To celebrate 70 years of advancing scientific knowledge, OSTI is featuring some of the leading scientists and works particularly relevant to the formation of DOE, OSTI, and their predecessor organizations and is highlighting Nobel Laureates and other important research figures in DOE’s history. Their accomplishments were key to the evolution of the Department of Energy, and OSTI’s collections include many of their publications.
Ernest Orlando Lawrence’s love of science began at an early age and continued throughout his life. His parents and grandparents were educators and encouraged hard work and curiosity. While working on his Bachelor of Arts degree in chemistry at the University of South Dakota and thinking of pursuing a career in medicine, Lawrence became influenced by faculty mentors in the field of physics and decided instead to pursue his graduate degree in physics at the University of Minnesota.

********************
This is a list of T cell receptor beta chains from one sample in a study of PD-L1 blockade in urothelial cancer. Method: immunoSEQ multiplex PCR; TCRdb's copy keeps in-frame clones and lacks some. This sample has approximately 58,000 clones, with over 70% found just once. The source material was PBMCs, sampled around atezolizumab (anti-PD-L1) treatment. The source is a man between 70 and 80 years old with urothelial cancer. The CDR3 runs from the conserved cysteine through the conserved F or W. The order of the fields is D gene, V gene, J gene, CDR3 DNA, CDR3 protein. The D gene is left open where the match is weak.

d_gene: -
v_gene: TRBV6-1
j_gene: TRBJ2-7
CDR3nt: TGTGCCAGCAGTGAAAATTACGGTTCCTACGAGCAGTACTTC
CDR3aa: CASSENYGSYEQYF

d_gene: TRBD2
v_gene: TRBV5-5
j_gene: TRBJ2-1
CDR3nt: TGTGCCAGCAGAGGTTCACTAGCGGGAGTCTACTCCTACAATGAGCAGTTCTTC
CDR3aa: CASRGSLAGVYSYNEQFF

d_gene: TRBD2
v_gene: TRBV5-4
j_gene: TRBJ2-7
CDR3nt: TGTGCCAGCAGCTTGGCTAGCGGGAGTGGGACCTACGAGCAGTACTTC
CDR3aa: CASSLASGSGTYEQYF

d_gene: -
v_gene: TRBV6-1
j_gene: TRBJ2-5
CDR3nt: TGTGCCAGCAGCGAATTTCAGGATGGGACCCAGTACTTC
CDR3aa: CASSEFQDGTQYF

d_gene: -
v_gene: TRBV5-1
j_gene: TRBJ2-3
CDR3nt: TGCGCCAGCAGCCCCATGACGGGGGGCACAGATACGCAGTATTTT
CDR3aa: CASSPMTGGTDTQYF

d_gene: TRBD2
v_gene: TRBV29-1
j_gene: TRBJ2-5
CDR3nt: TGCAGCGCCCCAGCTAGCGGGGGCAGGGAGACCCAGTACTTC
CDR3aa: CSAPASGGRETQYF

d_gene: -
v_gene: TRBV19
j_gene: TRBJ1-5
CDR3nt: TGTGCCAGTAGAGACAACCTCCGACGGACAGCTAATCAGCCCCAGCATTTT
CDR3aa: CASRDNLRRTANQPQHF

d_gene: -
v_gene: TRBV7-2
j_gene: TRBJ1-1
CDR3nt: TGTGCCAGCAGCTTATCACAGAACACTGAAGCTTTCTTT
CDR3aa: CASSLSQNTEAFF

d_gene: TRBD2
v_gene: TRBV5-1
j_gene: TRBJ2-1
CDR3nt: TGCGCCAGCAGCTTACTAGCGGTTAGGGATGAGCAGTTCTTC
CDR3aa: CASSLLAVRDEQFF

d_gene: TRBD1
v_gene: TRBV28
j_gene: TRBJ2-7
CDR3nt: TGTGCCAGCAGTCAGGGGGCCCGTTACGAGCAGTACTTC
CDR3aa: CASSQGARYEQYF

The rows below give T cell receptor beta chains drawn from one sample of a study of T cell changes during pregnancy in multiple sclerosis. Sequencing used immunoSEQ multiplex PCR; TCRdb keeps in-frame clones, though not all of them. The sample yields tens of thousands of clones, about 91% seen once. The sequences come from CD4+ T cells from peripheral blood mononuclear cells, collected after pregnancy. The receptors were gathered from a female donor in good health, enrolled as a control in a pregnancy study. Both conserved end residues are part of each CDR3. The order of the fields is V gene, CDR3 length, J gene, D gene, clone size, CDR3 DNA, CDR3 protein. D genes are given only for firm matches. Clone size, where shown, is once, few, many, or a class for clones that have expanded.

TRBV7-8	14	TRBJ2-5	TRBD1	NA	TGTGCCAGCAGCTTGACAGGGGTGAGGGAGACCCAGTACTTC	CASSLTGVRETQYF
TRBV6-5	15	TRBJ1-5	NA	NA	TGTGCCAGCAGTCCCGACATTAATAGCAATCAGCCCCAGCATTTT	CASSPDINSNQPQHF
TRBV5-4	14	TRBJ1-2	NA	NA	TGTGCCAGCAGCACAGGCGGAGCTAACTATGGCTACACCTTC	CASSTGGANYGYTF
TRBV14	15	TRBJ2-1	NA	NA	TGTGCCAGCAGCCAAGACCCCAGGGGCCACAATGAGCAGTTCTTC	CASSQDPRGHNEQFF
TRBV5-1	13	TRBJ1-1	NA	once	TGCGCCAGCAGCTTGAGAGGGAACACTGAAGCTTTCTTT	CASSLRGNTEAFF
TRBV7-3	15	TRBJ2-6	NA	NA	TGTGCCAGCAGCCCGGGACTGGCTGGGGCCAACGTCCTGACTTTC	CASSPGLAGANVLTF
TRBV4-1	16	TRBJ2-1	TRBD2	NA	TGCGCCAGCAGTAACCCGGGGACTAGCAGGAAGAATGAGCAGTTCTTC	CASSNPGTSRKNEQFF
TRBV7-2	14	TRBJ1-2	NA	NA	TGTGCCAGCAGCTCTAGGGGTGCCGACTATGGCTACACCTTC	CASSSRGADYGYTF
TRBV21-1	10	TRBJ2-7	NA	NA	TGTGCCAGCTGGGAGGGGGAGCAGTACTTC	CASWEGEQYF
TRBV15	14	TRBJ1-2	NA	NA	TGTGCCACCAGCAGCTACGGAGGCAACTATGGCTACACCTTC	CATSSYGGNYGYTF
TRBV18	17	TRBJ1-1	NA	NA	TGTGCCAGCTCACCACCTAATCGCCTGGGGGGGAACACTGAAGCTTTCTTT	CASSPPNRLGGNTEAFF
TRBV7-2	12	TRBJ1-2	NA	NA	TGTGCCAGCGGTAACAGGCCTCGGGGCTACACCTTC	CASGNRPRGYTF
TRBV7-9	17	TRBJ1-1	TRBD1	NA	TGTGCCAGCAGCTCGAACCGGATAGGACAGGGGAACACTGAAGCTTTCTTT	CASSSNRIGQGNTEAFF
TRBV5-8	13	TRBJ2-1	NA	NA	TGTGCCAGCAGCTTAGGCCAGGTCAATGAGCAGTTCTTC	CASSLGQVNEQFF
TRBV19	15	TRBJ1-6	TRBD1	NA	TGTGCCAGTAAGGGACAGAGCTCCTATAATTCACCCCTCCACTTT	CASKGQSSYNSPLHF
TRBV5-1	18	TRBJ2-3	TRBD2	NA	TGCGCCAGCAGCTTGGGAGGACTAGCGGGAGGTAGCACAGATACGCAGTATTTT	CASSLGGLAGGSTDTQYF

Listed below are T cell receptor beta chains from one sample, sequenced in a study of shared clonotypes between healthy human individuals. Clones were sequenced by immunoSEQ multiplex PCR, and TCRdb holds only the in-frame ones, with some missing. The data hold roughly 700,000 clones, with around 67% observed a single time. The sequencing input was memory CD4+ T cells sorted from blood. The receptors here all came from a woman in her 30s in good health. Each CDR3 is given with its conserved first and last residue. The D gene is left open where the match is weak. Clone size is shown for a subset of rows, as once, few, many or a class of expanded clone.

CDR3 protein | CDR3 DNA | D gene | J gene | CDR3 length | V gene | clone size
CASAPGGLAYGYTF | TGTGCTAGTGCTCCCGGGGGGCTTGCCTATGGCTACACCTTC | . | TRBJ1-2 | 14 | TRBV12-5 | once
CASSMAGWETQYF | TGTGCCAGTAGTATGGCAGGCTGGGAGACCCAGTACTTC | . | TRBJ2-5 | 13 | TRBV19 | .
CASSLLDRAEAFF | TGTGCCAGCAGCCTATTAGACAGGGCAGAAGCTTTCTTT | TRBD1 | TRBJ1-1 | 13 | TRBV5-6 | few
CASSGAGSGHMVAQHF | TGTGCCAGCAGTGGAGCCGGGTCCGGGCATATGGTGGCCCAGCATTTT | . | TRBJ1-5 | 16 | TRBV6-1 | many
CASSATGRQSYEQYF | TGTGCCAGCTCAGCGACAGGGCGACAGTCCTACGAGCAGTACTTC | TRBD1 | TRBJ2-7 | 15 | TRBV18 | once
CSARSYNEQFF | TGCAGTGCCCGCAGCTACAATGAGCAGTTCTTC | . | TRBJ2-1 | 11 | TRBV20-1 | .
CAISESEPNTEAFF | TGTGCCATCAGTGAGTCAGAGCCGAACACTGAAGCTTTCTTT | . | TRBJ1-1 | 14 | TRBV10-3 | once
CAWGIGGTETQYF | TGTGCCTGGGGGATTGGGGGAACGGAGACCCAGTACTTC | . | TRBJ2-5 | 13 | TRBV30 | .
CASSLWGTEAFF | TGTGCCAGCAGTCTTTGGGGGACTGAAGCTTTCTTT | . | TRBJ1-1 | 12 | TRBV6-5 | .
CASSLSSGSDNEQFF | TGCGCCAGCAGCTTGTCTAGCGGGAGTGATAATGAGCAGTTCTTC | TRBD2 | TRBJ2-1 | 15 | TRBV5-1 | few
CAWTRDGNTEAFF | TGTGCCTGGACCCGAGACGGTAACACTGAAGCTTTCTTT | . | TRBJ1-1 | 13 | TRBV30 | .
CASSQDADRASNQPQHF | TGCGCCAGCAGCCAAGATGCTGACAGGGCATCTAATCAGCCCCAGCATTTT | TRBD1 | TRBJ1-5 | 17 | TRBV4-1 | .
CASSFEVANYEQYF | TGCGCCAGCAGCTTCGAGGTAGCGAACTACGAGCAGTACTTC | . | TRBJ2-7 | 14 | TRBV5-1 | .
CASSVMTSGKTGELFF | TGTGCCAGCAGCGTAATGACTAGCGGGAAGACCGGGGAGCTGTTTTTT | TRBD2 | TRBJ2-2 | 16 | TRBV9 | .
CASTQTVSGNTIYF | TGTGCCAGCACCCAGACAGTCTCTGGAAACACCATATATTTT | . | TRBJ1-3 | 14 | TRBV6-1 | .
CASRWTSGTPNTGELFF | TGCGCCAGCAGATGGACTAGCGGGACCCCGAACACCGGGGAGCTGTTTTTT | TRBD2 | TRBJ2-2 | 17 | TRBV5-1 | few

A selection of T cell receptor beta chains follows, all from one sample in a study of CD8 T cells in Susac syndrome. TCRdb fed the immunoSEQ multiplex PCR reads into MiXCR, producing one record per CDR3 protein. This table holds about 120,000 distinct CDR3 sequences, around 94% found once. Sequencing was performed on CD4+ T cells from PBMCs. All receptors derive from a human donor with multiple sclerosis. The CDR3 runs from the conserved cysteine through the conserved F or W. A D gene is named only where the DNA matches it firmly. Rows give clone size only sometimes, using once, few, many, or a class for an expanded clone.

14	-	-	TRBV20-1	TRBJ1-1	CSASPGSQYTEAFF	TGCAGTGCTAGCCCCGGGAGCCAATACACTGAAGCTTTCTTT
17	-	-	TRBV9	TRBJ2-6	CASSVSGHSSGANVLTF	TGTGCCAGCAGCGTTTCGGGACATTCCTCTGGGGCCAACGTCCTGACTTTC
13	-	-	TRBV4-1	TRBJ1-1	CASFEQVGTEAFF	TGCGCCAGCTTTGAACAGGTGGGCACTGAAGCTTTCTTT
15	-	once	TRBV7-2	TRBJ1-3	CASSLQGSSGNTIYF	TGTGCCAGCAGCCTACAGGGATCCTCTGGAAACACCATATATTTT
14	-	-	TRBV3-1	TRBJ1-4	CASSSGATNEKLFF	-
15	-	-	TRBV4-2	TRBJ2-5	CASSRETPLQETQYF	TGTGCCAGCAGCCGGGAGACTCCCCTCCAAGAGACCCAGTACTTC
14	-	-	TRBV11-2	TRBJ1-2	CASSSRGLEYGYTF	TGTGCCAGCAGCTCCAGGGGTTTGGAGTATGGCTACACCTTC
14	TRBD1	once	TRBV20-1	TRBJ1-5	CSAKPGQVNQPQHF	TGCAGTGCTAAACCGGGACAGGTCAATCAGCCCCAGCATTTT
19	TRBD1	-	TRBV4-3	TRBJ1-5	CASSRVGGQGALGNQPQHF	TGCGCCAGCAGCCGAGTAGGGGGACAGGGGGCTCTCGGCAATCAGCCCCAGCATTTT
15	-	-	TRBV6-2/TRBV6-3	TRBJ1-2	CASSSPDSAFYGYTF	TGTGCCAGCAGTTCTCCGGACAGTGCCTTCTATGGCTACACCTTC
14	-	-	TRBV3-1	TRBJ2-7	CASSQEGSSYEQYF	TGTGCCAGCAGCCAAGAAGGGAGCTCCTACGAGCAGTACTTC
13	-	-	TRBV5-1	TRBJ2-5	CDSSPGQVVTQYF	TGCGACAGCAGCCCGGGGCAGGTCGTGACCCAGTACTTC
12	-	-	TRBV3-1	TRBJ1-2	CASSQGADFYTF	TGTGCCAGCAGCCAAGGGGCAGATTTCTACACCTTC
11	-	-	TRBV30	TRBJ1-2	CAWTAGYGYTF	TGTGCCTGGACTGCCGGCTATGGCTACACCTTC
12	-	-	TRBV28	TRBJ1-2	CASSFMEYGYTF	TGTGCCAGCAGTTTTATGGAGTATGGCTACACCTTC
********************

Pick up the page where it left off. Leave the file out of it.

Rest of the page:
After completing his Master’s degree, he studied for a year at the University of Chicago, where, Lawrence “caught fire as a researcher,” in the words of a later observer. After Lawrence earned his Ph.D. in physics at Yale University in 1925, he stayed on for another three years as a National Research Fellow and an assistant professor of physics. In 1928, Lawrence was recruited by the University of California, Berkeley as associate professor of physics. Two years later, at the age of 27, he became the youngest full professor at Berkeley.